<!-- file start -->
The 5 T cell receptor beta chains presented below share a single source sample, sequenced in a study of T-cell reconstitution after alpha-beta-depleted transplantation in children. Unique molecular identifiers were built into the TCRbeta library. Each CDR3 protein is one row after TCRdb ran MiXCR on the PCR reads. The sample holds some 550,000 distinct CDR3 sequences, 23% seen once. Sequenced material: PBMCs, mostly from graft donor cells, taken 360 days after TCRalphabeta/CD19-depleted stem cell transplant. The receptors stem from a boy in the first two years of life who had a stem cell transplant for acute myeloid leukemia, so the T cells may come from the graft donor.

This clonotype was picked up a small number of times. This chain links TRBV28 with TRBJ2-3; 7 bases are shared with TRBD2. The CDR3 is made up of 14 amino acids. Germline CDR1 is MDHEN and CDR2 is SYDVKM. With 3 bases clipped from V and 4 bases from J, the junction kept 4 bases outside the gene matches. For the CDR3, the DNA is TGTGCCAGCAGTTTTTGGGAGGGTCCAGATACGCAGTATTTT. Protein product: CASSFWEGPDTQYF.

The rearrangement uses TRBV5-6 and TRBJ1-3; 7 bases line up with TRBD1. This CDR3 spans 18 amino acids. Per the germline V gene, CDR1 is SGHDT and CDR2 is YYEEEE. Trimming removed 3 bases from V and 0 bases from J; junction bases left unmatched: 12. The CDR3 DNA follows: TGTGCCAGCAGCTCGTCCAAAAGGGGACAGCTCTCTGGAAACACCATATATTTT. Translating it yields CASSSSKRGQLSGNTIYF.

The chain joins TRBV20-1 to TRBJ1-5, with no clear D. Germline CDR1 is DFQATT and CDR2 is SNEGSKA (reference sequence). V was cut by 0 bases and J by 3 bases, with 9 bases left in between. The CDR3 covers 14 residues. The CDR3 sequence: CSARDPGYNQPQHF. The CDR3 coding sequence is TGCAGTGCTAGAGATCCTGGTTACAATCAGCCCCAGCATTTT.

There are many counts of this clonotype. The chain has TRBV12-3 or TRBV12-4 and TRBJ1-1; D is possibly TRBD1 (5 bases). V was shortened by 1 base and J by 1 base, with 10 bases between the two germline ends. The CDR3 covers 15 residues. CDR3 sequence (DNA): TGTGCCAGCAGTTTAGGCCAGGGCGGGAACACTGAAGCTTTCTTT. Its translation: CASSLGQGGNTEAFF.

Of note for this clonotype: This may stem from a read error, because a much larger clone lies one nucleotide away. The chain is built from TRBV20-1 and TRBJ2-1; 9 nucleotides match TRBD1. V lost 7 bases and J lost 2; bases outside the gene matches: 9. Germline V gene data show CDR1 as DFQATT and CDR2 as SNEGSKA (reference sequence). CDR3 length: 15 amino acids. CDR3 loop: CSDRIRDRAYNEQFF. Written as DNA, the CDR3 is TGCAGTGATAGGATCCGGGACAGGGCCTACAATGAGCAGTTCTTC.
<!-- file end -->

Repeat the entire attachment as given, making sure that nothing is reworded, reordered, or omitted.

The 5 T cell receptor beta chains presented below share a single source sample, sequenced in a study of T-cell reconstitution after alpha-beta-depleted transplantation in children. Unique molecular identifiers were built into the TCRbeta library. Each CDR3 protein is one row after TCRdb ran MiXCR on the PCR reads. The sample holds some 550,000 distinct CDR3 sequences, 23% seen once. Sequenced material: PBMCs, mostly from graft donor cells, taken 360 days after TCRalphabeta/CD19-depleted stem cell transplant. The receptors stem from a boy in the first two years of life who had a stem cell transplant for acute myeloid leukemia, so the T cells may come from the graft donor.

This clonotype was picked up a small number of times. This chain links TRBV28 with TRBJ2-3; 7 bases are shared with TRBD2. The CDR3 is made up of 14 amino acids. Germline CDR1 is MDHEN and CDR2 is SYDVKM. With 3 bases clipped from V and 4 bases from J, the junction kept 4 bases outside the gene matches. For the CDR3, the DNA is TGTGCCAGCAGTTTTTGGGAGGGTCCAGATACGCAGTATTTT. Protein product: CASSFWEGPDTQYF.

The rearrangement uses TRBV5-6 and TRBJ1-3; 7 bases line up with TRBD1. This CDR3 spans 18 amino acids. Per the germline V gene, CDR1 is SGHDT and CDR2 is YYEEEE. Trimming removed 3 bases from V and 0 bases from J; junction bases left unmatched: 12. The CDR3 DNA follows: TGTGCCAGCAGCTCGTCCAAAAGGGGACAGCTCTCTGGAAACACCATATATTTT. Translating it yields CASSSSKRGQLSGNTIYF.

The chain joins TRBV20-1 to TRBJ1-5, with no clear D. Germline CDR1 is DFQATT and CDR2 is SNEGSKA (reference sequence). V was cut by 0 bases and J by 3 bases, with 9 bases left in between. The CDR3 covers 14 residues. The CDR3 sequence: CSARDPGYNQPQHF. The CDR3 coding sequence is TGCAGTGCTAGAGATCCTGGTTACAATCAGCCCCAGCATTTT.

There are many counts of this clonotype. The chain has TRBV12-3 or TRBV12-4 and TRBJ1-1; D is possibly TRBD1 (5 bases). V was shortened by 1 base and J by 1 base, with 10 bases between the two germline ends. The CDR3 covers 15 residues. CDR3 sequence (DNA): TGTGCCAGCAGTTTAGGCCAGGGCGGGAACACTGAAGCTTTCTTT. Its translation: CASSLGQGGNTEAFF.

Of note for this clonotype: This may stem from a read error, because a much larger clone lies one nucleotide away. The chain is built from TRBV20-1 and TRBJ2-1; 9 nucleotides match TRBD1. V lost 7 bases and J lost 2; bases outside the gene matches: 9. Germline V gene data show CDR1 as DFQATT and CDR2 as SNEGSKA (reference sequence). CDR3 length: 15 amino acids. CDR3 loop: CSDRIRDRAYNEQFF. Written as DNA, the CDR3 is TGCAGTGATAGGATCCGGGACAGGGCCTACAATGAGCAGTTCTTC.